Mowry Voss said another hurdle for the shopping center was COVID-19 and the unrest following George Floyd's murder, when several Sun Ray businesses were burglarized and remained boarded up for a long time due to supply chain issues.

The windows were fixed, but Mowry Voss, now in a different job, says she is still frustrated that problems persist.

"If it was safe and clean there and they had more stores, people would go there," she said. "I have no doubt that the right businesses can thrive."

While crime has been trending down in the area and overall in 2023, St. Paul Police data show at least 100 crimes at or in the immediate vicinity of Sun Ray in the past year. Most are thefts, but they also include drug-related issues, property damage, weapons discharge and other crimes.

St. Paul Police spokesperson Sgt. Mike Ernster said crime levels at Sun Ray are roughly in line with other St. Paul retail spots, but noted retail theft in general has increased.

Brixmor spokesperson Maria Pace said in a statement that ensuring safety is a top priority: "We work with a security consultant to help us establish an effective safety plan and have developed a strong relationship with the St. Paul Police Department, who work with us and conduct regular checks on the center."

Retailer interest

Stefanie Meyer, senior vice president at Mid-America Real Estate - Minnesota, LLC, said the stigma of crime is a challenge for Sun Ray.

Still, she said, demand is high for large retail spaces. And while vacancies of months or a year can feel like a long time to people, on the leasing end, it's normal.

Of 24 shopping centers in Sun Ray's size class in the northeast part of the Twin Cities, the vacancy rate in the second quarter was 15.4% based on square footage, according to data from REDI. Roughly a third of Sun Ray's square footage is available for lease.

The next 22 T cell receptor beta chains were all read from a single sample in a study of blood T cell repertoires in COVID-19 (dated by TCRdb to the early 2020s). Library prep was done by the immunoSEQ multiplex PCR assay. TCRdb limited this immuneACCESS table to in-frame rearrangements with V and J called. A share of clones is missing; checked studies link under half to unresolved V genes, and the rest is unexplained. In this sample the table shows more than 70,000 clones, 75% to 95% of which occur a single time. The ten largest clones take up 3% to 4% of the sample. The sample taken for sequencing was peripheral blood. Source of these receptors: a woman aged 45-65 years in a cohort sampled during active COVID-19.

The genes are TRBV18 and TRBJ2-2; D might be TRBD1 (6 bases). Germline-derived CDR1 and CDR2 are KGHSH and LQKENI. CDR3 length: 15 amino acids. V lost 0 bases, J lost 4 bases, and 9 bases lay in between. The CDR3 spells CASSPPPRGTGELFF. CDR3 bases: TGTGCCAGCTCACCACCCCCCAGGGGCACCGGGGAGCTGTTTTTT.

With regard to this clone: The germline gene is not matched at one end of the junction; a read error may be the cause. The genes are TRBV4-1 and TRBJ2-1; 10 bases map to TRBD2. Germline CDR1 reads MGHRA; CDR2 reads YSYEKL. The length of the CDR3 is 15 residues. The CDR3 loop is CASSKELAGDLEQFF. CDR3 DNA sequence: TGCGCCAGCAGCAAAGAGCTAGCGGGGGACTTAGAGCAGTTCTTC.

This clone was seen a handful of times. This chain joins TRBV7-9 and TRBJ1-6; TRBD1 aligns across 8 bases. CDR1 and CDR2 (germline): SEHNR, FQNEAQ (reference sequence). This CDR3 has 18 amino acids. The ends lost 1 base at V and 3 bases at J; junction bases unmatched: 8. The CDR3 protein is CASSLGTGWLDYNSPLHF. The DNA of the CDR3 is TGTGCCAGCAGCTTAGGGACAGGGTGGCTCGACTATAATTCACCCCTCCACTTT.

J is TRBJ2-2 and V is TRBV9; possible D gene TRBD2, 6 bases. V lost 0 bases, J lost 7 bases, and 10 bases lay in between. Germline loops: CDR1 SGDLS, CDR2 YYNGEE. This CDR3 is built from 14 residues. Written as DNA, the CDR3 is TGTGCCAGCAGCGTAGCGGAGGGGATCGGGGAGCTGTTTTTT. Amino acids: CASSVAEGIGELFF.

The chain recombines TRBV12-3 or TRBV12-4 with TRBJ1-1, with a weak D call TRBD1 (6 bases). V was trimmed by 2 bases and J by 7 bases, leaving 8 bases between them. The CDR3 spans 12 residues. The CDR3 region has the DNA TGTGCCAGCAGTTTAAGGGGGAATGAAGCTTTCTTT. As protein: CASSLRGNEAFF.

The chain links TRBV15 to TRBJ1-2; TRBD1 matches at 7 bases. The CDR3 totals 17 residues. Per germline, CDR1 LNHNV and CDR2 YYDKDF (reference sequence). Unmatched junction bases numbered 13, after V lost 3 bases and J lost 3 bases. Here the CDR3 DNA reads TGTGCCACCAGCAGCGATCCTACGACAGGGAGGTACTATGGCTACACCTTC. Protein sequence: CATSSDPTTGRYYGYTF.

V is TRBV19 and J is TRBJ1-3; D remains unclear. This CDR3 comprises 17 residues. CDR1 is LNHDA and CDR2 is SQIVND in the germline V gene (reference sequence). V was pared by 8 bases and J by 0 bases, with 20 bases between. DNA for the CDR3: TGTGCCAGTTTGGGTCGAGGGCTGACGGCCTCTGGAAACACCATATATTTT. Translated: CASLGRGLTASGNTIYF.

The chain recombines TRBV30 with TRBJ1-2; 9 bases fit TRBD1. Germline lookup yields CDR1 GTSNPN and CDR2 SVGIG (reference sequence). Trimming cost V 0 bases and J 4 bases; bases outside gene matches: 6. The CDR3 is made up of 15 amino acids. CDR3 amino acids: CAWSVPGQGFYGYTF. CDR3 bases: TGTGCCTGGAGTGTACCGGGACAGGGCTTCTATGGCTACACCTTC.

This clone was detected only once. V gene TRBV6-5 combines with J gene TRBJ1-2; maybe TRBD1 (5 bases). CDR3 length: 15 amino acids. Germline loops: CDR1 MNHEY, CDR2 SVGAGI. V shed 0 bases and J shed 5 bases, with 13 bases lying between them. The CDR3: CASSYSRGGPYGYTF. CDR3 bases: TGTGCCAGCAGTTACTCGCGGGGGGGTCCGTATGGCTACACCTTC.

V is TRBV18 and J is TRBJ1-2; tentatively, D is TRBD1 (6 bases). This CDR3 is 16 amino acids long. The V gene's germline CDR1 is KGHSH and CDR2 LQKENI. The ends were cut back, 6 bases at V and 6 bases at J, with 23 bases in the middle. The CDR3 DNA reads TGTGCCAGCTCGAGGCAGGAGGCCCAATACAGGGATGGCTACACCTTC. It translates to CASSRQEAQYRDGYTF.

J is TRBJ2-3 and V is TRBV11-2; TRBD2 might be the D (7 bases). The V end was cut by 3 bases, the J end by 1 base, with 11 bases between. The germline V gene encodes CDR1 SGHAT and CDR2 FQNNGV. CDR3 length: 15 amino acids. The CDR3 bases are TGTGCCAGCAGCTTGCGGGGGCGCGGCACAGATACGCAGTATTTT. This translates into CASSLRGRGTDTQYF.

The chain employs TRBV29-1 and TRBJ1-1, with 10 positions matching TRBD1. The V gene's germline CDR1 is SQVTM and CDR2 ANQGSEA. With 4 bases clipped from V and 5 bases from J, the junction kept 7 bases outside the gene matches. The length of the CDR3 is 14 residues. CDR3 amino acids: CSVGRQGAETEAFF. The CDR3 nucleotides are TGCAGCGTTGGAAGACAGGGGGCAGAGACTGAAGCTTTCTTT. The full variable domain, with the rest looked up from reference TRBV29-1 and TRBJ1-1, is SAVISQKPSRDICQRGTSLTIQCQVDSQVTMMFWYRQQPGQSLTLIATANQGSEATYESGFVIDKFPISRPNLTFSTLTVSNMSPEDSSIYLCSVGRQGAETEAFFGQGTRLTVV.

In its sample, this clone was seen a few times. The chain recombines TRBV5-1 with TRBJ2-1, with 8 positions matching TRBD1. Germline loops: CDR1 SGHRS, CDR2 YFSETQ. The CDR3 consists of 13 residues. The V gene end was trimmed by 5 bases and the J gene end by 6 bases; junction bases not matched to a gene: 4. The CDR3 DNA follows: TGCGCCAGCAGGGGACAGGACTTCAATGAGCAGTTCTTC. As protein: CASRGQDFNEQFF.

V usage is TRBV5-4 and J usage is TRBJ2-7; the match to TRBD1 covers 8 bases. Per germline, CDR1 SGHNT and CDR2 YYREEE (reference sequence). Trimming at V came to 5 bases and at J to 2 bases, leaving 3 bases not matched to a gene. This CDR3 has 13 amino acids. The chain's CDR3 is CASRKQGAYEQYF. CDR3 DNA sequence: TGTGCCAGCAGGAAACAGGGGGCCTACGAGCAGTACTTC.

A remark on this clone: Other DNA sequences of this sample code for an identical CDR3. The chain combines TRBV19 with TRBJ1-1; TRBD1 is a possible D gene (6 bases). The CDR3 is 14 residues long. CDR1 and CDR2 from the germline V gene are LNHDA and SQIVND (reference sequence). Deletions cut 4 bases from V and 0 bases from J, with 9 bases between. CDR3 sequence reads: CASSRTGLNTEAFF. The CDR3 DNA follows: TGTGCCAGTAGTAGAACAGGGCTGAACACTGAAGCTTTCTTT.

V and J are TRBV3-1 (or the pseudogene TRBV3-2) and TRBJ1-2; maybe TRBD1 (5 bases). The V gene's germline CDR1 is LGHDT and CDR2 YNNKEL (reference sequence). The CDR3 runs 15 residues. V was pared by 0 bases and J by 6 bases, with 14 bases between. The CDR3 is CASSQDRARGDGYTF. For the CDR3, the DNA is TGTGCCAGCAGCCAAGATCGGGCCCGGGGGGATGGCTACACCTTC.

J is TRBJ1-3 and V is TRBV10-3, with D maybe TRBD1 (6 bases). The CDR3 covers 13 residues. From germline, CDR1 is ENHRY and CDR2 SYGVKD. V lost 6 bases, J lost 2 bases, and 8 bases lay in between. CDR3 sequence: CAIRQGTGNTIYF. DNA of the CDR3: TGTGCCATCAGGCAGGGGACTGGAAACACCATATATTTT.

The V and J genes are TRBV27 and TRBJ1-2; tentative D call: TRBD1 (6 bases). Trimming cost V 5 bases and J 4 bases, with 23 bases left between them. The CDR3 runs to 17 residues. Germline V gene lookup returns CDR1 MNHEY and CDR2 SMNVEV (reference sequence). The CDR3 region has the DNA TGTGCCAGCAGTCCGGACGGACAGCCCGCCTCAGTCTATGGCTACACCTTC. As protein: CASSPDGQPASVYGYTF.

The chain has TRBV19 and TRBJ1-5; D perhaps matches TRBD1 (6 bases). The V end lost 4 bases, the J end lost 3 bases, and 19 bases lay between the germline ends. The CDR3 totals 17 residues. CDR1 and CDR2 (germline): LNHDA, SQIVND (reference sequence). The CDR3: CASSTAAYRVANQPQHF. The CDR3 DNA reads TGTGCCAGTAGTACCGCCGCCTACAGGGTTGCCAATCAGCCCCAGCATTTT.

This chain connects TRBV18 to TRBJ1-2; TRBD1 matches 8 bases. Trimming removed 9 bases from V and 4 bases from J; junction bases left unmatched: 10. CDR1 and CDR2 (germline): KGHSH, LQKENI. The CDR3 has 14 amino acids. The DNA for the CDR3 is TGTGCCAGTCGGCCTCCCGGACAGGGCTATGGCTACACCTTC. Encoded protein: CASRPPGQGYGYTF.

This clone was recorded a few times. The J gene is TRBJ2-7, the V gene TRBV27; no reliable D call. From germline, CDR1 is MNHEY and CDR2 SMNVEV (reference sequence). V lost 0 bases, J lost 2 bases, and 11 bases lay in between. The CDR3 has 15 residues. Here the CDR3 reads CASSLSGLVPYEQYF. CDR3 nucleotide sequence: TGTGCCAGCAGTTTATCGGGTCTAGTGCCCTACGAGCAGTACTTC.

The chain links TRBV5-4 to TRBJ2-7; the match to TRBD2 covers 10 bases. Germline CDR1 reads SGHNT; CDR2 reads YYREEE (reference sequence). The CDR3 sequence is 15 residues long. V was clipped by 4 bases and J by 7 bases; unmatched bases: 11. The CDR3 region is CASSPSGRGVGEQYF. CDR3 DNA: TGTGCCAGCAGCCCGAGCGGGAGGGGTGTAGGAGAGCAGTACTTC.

Bringing in new tenants could spiff things up, Meyer said: As part of signing a lease, national retailers often negotiate renovations. New tenants can help fund those improvements for property owners.

In a statement, Pace said Brixmor has long-term improvement plans for Sun Ray.

"We are in active negotiations to lease the former T.J. Maxx and Snappy Furniture spaces and look forward to sharing tenant names once leases are finalized," she said.

Hope ahead for Sun Ray?

Mowry Voss said she'll believe the buzz around future plans for Sun Ray when she sees them.

Prince is hopeful. She said Brixmor has been engaged in discussions with her and others recently and she is optimistic that construction of the Gold Line, a bus rapid transit line slated to open in 2025 with a stop at Sun Ray, will help.

She said she's also been talking with Brixmor about plans to redesign the prominent Sun Ray sign.

"It's the first thing you see when you drive into St. Paul from I-94, and so I think we have an opportunity there to do something interesting," Prince said.